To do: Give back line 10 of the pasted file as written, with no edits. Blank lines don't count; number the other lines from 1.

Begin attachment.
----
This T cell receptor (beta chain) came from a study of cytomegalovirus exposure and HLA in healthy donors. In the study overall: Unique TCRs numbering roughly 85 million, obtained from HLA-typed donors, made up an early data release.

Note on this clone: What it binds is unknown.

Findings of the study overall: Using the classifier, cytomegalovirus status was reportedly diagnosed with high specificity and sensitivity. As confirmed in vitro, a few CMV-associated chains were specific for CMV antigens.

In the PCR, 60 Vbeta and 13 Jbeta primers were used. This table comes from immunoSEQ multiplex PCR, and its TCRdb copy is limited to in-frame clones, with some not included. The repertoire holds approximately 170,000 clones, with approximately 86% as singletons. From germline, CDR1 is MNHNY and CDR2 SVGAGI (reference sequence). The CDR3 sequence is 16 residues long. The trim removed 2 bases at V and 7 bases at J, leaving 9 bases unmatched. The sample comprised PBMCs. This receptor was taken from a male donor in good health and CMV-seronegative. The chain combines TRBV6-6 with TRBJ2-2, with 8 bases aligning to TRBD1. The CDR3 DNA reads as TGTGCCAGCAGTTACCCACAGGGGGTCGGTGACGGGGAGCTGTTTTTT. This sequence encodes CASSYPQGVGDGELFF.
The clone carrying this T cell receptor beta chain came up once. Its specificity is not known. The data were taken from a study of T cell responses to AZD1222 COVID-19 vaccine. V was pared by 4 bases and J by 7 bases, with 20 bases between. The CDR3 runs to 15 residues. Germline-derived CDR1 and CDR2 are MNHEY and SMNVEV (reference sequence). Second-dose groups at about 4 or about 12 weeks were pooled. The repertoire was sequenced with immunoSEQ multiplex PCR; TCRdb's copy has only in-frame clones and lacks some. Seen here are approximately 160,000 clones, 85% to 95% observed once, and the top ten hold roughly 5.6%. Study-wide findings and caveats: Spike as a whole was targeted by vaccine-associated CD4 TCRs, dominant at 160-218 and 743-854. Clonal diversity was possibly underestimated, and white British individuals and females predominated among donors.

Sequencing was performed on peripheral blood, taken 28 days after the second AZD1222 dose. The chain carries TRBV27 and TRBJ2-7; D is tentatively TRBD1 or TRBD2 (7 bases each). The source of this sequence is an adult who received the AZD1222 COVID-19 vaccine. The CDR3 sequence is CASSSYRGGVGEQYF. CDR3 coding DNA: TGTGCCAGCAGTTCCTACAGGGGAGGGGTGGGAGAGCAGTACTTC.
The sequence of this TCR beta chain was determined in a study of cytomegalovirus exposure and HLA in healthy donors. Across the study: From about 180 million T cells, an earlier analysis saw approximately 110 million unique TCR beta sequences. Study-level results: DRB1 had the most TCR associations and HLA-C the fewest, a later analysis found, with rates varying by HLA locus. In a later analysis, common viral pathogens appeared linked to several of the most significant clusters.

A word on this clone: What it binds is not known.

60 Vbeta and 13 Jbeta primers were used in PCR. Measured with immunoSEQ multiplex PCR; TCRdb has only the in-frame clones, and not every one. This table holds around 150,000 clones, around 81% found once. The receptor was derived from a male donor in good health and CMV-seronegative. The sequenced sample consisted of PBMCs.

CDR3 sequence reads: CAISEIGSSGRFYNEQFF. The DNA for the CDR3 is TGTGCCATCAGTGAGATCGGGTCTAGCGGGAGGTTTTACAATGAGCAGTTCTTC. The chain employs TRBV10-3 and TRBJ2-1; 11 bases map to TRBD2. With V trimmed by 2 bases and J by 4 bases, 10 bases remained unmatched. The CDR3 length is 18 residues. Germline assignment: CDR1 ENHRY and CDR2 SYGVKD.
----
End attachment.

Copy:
CDR3 sequence reads: CAISEIGSSGRFYNEQFF. The DNA for the CDR3 is TGTGCCATCAGTGAGATCGGGTCTAGCGGGAGGTTTTACAATGAGCAGTTCTTC. The chain employs TRBV10-3 and TRBJ2-1; 11 bases map to TRBD2. With V trimmed by 2 bases and J by 4 bases, 10 bases remained unmatched. The CDR3 length is 18 residues. Germline assignment: CDR1 ENHRY and CDR2 SYGVKD.